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Tips for minimising fire risk on poultry farms

free-range hens indoors

A FIRE on a poultry farm can have a devastating impact, threatening both birds and staff as well as having a potentially huge impact on a farming business.

In 2019 the cost of all farm fires reported to NFU Mutual reached a five-year high of £49million.

See also: Poultry.Network launches face-to-face conference on 16 September 2021 

Electrical faults accounted for over half the total last year – £25 million – followed by arson which rose by 40% to £9million.  

Fires on poultry farms are commonly caused by electrical faults, fire in machinery, heaters/brooders, heat treatment of poultry floors and arson.

Here, Robin Till of NFU Mutual Risk Management Services Ltd (RMS), outlines key areas that poultry producers should think about when developing a plan for preventing farm fires.

Mr Till also recommends asking the local fire & rescue service to the farm. 

“We also recommend inviting the local Fire & Rescue Service to visit the farm to assess water sources and familiarise themselves with the layout and the location of poultry buildings.”

Extraction systems and electricals

Under NFU Mutual’s Poultry Farm Warranty, there is a requirement for a Poultry Farm Electrical Checklist to be carried out on buildings containing poultry, other birds and eggs at least every 16 months, with any defects being remedied promptly by a qualified electrician. 

All extraction systems, including flues, extraction motors, fans and the entire length of any associated ducting, are also subject to a maintenance programme that includes a thorough clean at least once every 16 months, or more regularly if required, by a competent person. 

It’s also important to keep records of electrical checklists, and all maintenance and cleaning carried out on extraction systems.

Floor Burner Sanitising Equipment:

Strict controls must be implemented, and equipment warranties should be followed carefully when using floor burner sanitiser equipment:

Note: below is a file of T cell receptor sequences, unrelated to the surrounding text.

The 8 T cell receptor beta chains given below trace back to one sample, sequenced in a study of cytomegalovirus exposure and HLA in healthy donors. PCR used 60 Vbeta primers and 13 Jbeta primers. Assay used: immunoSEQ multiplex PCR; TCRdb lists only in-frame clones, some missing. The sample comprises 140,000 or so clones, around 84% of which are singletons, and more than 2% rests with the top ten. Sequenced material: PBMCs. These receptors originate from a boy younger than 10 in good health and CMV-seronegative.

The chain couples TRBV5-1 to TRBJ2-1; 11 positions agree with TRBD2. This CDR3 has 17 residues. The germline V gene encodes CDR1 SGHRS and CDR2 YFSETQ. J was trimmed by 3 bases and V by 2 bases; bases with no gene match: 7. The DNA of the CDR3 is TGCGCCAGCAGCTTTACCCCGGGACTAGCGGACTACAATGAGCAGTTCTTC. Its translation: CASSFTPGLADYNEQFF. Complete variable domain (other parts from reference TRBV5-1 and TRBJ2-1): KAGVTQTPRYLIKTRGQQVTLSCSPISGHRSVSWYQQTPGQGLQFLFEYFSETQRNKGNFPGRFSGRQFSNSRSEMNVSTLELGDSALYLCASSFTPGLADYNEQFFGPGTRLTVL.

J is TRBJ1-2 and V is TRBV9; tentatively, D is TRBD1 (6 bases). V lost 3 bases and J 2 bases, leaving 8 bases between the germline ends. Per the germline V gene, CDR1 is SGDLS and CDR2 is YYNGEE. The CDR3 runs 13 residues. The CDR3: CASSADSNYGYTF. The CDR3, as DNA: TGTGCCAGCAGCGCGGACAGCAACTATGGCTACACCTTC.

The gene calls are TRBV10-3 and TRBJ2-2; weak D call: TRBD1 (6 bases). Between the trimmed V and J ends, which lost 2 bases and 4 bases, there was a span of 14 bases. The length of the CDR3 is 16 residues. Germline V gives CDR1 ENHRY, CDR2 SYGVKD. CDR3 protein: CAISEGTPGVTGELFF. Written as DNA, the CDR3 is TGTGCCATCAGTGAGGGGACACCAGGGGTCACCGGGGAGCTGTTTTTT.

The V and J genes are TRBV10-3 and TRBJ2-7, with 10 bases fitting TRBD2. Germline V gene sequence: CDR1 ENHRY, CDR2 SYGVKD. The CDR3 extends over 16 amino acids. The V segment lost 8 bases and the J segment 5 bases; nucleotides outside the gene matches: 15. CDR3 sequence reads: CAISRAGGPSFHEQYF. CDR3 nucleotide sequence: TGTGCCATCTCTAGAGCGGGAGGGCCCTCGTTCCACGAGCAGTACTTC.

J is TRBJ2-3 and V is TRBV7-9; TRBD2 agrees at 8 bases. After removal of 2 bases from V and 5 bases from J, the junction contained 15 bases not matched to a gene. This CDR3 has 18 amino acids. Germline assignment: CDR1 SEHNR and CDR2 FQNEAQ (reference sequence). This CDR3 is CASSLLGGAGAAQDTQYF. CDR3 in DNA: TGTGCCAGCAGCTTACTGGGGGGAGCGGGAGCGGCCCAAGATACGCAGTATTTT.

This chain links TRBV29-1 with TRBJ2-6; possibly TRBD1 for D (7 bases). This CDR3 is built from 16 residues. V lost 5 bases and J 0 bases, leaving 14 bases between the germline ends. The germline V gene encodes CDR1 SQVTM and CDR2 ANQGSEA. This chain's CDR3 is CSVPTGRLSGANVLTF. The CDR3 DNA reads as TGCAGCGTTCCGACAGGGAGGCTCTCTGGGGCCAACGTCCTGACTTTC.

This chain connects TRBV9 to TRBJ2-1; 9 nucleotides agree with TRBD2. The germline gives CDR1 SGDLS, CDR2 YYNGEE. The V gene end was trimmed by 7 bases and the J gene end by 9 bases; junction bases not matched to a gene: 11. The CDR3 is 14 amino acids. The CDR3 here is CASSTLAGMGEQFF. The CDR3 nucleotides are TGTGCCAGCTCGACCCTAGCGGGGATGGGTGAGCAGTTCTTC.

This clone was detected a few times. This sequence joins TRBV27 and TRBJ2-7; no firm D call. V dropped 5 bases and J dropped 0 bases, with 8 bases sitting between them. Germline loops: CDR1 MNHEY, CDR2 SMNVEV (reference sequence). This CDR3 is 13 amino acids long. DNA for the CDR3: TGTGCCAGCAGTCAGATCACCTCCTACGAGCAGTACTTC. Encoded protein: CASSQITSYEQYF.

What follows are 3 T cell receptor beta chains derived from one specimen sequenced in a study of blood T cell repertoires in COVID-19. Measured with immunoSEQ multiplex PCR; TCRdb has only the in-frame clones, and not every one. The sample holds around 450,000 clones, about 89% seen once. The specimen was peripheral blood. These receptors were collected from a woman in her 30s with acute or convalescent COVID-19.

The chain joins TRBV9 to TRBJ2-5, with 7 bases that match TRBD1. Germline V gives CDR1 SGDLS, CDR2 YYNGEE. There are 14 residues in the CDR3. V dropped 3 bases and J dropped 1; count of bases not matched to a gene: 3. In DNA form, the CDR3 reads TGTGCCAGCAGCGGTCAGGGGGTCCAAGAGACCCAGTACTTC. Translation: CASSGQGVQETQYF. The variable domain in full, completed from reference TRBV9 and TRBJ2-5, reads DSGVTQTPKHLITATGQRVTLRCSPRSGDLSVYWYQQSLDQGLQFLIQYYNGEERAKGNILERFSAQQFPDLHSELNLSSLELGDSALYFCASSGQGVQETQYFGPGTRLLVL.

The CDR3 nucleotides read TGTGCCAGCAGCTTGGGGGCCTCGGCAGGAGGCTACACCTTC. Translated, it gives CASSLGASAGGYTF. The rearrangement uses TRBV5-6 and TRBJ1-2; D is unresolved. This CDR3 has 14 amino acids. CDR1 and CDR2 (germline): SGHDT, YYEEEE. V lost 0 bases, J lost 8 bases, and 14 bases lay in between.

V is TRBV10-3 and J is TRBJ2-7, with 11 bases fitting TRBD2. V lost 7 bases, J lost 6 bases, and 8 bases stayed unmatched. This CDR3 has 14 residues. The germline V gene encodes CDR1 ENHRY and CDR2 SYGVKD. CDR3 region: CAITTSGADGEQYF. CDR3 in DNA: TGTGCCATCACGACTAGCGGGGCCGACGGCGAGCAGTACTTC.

• Complete a thorough inspection of the area where the work is to be carried out to ensure that there are no combustible materials or exposed combustible elements of the building which could be ignited by direct or conducted heat
  • Ensure the equipment is of proprietary manufacture and operated by a competent employee or contractor and is

-maintained and serviced in accordance with the manufacturer’s instructions 

 -attended at all times while alight or in operating mode 

 – extinguished immediately after use

  • Provide suitable and well-maintained fire-fighting equipment
  • Where the work involves the use of gas cylinders, keep those not required for immediate use outside the building in which the work is taking place
  • Monitor of the area 30 minutes after completion

Managing Contractors

Flock turnover can be a hectic period with numerous contractors on site all at the same time. 

Managing contractors and their activities is essential to ensure that incidents do not arise, e.g. new bedding be laid at the same time that the brooder heaters are being serviced. 

Introduce permit to work systems, including hot work permits, and ensure activity is carried out in safe, controlled conditions.

Gas Fired Brooder Heaters

An indirect form of heating is a better option but where gas fired brooder heaters are used, then fit them with a safety chain suspended from a separate strong point, and inspect the chain when flocks are turned over.

Smoking

Suitable smoking areas should be provided away from buildings and combustible storage, with suitable receptacles for extinguished cigarettes.

Storage of combustibles:

Try to store combustibles, such as bedding material, at least 10m from any other buildings, and preferably within an enclosed/secure store, and not against the poultry buildings.

Farm Fire Prevention tips:

  • Get electrical systems regularly inspected by a competent electrician and carry out regular ventilation maintenance
  • Don’t overload electrical systems – and avoid using multigang connectors
  • Maintain machinery and production line equipment – eliminating sources of friction and keeping them free from dust
  • Ensure there are sufficient fire extinguishers for the size of buildings and that they are inspected regularly to ensure they are in the right location and condition
  • Ensure staff and adult family members know the location of fire extinguishers and how to use them
  • Use CCTV cameras along with warning signs to deter arsonists
  • Put in place an evacuation plan for staff
  • Store petrol, diesel, and other fuels in secure areas
  • Pre-plan hot works such as welding in clear areas
  • Ensure you have safe, designated smoking areas
  • Ensure you can direct emergency services to the exact location of fires e.g. download the what3words app which pinpoints specific 3m x 3m locations
  • Ask your local Fire and Rescue service to visit to check water supplies and access routes

If a fire breaks out:

  • Make sure everyone evacuates the immediate area and remains in a safe location
  • Call the Fire and Rescue Service without delay
  • If possible, send someone to the farm entrance to direct the Fire and Rescue Service to the fire